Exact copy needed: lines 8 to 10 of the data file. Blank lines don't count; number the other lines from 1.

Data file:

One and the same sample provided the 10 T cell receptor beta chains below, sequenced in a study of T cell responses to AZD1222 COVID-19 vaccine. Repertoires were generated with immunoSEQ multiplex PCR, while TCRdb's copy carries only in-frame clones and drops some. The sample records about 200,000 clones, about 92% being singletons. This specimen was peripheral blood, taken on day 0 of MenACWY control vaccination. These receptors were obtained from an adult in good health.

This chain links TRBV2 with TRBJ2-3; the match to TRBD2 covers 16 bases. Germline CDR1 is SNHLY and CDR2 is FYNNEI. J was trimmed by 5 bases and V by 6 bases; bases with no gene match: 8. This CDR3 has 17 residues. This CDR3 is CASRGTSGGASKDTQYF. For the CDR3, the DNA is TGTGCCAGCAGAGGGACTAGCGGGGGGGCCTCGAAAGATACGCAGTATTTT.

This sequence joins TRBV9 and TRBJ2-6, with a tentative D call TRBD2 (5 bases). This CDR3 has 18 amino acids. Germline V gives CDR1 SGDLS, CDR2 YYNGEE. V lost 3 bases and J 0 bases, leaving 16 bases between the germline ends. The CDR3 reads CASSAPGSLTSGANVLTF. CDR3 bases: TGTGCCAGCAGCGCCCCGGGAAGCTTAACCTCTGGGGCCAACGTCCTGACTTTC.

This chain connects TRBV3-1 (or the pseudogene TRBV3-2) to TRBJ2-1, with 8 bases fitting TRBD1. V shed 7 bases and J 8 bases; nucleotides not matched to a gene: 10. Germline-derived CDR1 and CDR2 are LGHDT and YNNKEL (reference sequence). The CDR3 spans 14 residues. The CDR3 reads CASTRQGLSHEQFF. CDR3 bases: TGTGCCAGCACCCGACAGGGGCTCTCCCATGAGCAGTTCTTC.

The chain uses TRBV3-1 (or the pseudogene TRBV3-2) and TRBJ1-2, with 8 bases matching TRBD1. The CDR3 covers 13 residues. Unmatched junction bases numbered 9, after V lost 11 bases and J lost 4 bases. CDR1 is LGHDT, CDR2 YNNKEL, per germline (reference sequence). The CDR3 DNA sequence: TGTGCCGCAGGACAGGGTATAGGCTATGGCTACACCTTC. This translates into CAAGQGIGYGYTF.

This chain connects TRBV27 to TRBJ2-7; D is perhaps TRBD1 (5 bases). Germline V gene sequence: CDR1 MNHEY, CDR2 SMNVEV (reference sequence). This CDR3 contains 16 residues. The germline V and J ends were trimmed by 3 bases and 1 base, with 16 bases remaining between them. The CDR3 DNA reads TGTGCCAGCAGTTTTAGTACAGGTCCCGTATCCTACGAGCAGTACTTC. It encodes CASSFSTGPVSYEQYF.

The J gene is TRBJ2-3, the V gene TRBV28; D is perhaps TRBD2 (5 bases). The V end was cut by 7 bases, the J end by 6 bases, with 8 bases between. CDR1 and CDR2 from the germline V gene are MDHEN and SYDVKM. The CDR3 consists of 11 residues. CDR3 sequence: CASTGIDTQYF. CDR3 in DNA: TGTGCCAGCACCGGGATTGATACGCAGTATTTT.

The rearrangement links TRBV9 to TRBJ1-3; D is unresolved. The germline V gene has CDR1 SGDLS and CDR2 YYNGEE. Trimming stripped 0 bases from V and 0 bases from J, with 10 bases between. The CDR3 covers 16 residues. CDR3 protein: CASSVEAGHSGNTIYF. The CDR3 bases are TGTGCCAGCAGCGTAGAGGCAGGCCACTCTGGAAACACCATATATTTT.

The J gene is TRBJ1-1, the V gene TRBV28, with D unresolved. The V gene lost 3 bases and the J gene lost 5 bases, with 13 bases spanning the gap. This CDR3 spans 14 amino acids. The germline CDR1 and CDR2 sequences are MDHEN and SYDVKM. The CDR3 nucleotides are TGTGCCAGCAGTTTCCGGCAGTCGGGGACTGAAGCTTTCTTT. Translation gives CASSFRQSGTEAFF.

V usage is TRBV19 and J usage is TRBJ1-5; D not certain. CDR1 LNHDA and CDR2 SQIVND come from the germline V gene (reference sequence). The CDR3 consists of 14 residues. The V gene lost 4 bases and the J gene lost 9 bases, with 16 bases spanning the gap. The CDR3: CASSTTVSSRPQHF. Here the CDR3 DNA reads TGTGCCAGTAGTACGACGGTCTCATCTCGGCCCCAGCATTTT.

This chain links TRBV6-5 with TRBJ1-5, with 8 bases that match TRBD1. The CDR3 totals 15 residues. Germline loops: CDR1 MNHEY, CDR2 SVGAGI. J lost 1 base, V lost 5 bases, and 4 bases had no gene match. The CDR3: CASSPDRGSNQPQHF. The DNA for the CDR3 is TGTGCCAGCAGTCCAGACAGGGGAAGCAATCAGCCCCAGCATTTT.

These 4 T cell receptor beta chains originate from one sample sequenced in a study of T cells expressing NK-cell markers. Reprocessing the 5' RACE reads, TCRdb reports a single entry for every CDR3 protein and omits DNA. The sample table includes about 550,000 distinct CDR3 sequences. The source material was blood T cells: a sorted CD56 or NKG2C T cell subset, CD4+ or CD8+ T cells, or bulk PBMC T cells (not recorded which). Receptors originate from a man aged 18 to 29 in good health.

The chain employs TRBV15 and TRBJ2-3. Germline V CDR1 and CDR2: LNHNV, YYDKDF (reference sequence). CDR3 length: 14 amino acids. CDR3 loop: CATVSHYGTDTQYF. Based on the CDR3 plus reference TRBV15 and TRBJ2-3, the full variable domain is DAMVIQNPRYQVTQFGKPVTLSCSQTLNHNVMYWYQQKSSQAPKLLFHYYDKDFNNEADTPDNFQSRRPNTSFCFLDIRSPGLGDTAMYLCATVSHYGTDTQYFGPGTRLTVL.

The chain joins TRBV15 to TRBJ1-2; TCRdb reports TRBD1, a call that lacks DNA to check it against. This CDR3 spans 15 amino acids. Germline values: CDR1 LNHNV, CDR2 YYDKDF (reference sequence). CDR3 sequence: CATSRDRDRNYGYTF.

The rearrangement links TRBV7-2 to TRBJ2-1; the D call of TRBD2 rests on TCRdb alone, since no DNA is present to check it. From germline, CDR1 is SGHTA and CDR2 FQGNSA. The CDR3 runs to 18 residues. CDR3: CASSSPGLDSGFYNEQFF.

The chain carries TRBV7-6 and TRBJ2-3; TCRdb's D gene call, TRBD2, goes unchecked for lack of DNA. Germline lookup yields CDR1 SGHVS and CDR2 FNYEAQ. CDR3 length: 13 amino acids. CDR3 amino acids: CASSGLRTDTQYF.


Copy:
The rearrangement links TRBV9 to TRBJ1-3; D is unresolved. The germline V gene has CDR1 SGDLS and CDR2 YYNGEE. Trimming stripped 0 bases from V and 0 bases from J, with 10 bases between. The CDR3 covers 16 residues. CDR3 protein: CASSVEAGHSGNTIYF. The CDR3 bases are TGTGCCAGCAGCGTAGAGGCAGGCCACTCTGGAAACACCATATATTTT.

The J gene is TRBJ1-1, the V gene TRBV28, with D unresolved. The V gene lost 3 bases and the J gene lost 5 bases, with 13 bases spanning the gap. This CDR3 spans 14 amino acids. The germline CDR1 and CDR2 sequences are MDHEN and SYDVKM. The CDR3 nucleotides are TGTGCCAGCAGTTTCCGGCAGTCGGGGACTGAAGCTTTCTTT. Translation gives CASSFRQSGTEAFF.

V usage is TRBV19 and J usage is TRBJ1-5; D not certain. CDR1 LNHDA and CDR2 SQIVND come from the germline V gene (reference sequence). The CDR3 consists of 14 residues. The V gene lost 4 bases and the J gene lost 9 bases, with 16 bases spanning the gap. The CDR3: CASSTTVSSRPQHF. Here the CDR3 DNA reads TGTGCCAGTAGTACGACGGTCTCATCTCGGCCCCAGCATTTT.